前回“Do you understand.”と訳されていた「分かったか!」も“Got it?!”に変わるなど、少しずつ、観客に刺さる言葉に変化する学生たちの英語字幕。引き続き、物語後半の訳に取り組んでいきます。
The assignment for the fourth class was to brush up the subtitles for the first half of the film they created earlier in the course. During the class, they discussed their assignment with the teachers, focusing on the fine nuances of the original Japanese lines.

By the fourth class students have learned to keep the viewers in mind when working on the subtitles. They spent much of the class trying to figure out how to translate phrases that imply, rather than directly express, their meaning and how to tackle small cultural differences. For instance, while in Japanese you would usually refer to a student’s year using a numeral - “first year student,” “second year student,” etc., in American English, words like “junior” or “sophomore” are just as common. At the same time, European viewers might not be familiar with these terms, so the group agreed on using numerals instead.

Students discussed each other’s translations in the class, exploring ways to fully convey characters’ emotions in their translations.

For example, one line “Wakatta ka?” that students originally translated, rather flatly, as ”Do you understand?”, was revised to “Got it?!” which better expresses speaker’s emotions and leaves a stronger impression on the viewer.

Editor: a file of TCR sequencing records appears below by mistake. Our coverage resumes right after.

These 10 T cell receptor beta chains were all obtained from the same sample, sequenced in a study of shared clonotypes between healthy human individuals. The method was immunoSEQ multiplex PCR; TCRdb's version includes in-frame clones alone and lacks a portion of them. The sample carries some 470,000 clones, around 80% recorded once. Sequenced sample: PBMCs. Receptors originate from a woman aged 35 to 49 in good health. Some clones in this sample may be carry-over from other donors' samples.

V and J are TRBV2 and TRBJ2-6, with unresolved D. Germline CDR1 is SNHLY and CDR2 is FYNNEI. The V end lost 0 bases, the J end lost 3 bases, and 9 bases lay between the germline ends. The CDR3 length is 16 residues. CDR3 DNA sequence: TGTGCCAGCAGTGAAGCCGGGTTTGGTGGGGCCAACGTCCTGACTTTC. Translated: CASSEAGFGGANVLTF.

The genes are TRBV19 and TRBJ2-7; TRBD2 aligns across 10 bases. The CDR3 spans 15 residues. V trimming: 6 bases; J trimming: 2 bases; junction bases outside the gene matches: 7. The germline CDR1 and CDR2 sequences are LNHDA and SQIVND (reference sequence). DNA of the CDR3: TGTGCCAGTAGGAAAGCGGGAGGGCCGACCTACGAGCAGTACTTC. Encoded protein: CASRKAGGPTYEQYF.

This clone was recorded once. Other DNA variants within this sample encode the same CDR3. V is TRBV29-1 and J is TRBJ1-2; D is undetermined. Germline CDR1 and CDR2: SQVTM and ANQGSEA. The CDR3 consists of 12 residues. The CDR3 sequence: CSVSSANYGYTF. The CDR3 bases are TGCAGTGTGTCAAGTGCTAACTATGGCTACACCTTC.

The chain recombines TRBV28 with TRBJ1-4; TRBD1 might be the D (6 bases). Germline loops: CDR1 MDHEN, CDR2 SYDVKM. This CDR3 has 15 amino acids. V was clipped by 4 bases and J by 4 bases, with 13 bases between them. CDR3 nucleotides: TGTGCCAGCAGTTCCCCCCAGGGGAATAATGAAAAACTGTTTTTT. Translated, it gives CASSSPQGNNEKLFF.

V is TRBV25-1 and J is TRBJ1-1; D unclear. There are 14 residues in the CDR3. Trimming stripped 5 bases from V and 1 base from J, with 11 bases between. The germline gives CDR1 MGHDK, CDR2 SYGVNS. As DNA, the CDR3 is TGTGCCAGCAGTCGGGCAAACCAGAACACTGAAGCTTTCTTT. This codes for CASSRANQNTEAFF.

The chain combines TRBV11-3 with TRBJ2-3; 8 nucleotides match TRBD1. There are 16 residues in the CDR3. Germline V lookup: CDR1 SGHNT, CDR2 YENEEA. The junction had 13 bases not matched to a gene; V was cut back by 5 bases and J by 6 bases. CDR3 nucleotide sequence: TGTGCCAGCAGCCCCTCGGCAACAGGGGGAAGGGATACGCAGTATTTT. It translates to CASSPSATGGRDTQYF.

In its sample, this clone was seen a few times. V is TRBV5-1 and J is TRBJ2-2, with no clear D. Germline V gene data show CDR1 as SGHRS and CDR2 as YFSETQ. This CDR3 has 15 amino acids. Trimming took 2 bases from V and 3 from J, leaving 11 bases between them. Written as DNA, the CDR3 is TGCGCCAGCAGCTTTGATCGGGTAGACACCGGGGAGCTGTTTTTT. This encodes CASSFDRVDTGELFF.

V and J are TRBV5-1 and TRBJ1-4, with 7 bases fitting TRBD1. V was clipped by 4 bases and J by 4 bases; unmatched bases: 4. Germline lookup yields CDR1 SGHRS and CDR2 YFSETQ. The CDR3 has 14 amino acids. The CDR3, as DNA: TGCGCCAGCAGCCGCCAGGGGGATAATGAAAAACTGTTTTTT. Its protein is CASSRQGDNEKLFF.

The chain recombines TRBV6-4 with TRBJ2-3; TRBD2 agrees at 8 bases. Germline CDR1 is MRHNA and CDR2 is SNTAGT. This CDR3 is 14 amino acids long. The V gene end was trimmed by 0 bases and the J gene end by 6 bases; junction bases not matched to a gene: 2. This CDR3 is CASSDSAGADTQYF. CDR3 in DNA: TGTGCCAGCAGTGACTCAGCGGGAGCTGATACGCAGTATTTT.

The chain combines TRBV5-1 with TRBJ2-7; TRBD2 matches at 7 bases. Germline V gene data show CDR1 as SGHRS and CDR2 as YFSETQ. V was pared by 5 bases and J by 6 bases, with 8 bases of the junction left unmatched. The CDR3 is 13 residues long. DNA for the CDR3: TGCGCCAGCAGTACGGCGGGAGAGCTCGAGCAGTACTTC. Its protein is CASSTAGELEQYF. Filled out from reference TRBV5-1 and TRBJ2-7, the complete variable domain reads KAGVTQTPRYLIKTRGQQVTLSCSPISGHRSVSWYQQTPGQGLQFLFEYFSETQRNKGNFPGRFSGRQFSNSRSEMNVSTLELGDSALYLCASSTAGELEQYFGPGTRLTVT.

For the next class, students will work on the second half of the film.

【11/19】“伝わる”とはどういうことか? 学生たちは細やかなセリフも丁寧に訳し始める

Conveying the Message: The Students Carefully Start Subtitling Each Line


「日本語のニュアンスを英語に訳すのに苦労した」と語る学生たち。まずは訳文を、字幕のように該当シーンにつけて見ていきます。すぐに分かったのが、ただ言葉をなぞって英訳しても、そのキャラクターが話しているようには映らないということです。例えば、先輩の応援団員が主人公・シドウらに「分かったか!」と激を飛ばすシーンも“Do you understand?”では十分に伝わりません。また、日常会話では登場しないような言葉も、学生たちの訳には多く使われています。


In the third class, the students, divided into 5 groups, presented their subtitles for the first half of the Genkai Toppa Ouendan film and exchanged opinions about their translations.

They had a hard time translating the nuances of the Japanese language into English. First, they looked at the scenes of the film that they subtitled. What they soon found out was: simply replicating and translating the words are not enough to reflect the characters’ voices on screen. For example, there is a scene where one of the senior members in the group asks main character Shido and the others if they understand what he is saying, using the phrase “Wakkatta ka!”. This is closer to “Got it?!”, but the original translation was “Do you understand?”, which is simply not enough to convey the rough nuance of the original. In addition, there were many words in the students’ translations that are not usually found in daily conversation.

From there, the students focused on capturing the tone, nuance and characters’ emotions in their subtitles after receiving feedback from the instructors. From brief to dramatic lines, they carefully translated them into English subtitles that would convey the message of the film and characters.

Now having started thinking about this important aspect of subtitling, they will continue this challenge for the second half of the film.

【11/12】世界でも類を見ない日本の「応援団」 ストーリーを理解するために学生たちは…

November 12th: Cheering squad – a phenomenon unique to Japanese culture. Students dig into the analysis of the story

第2講では『限界突破応援団』の文化的背景やストーリーを理解した上で、 作品の流れと深く関わるセリフの翻訳を行います。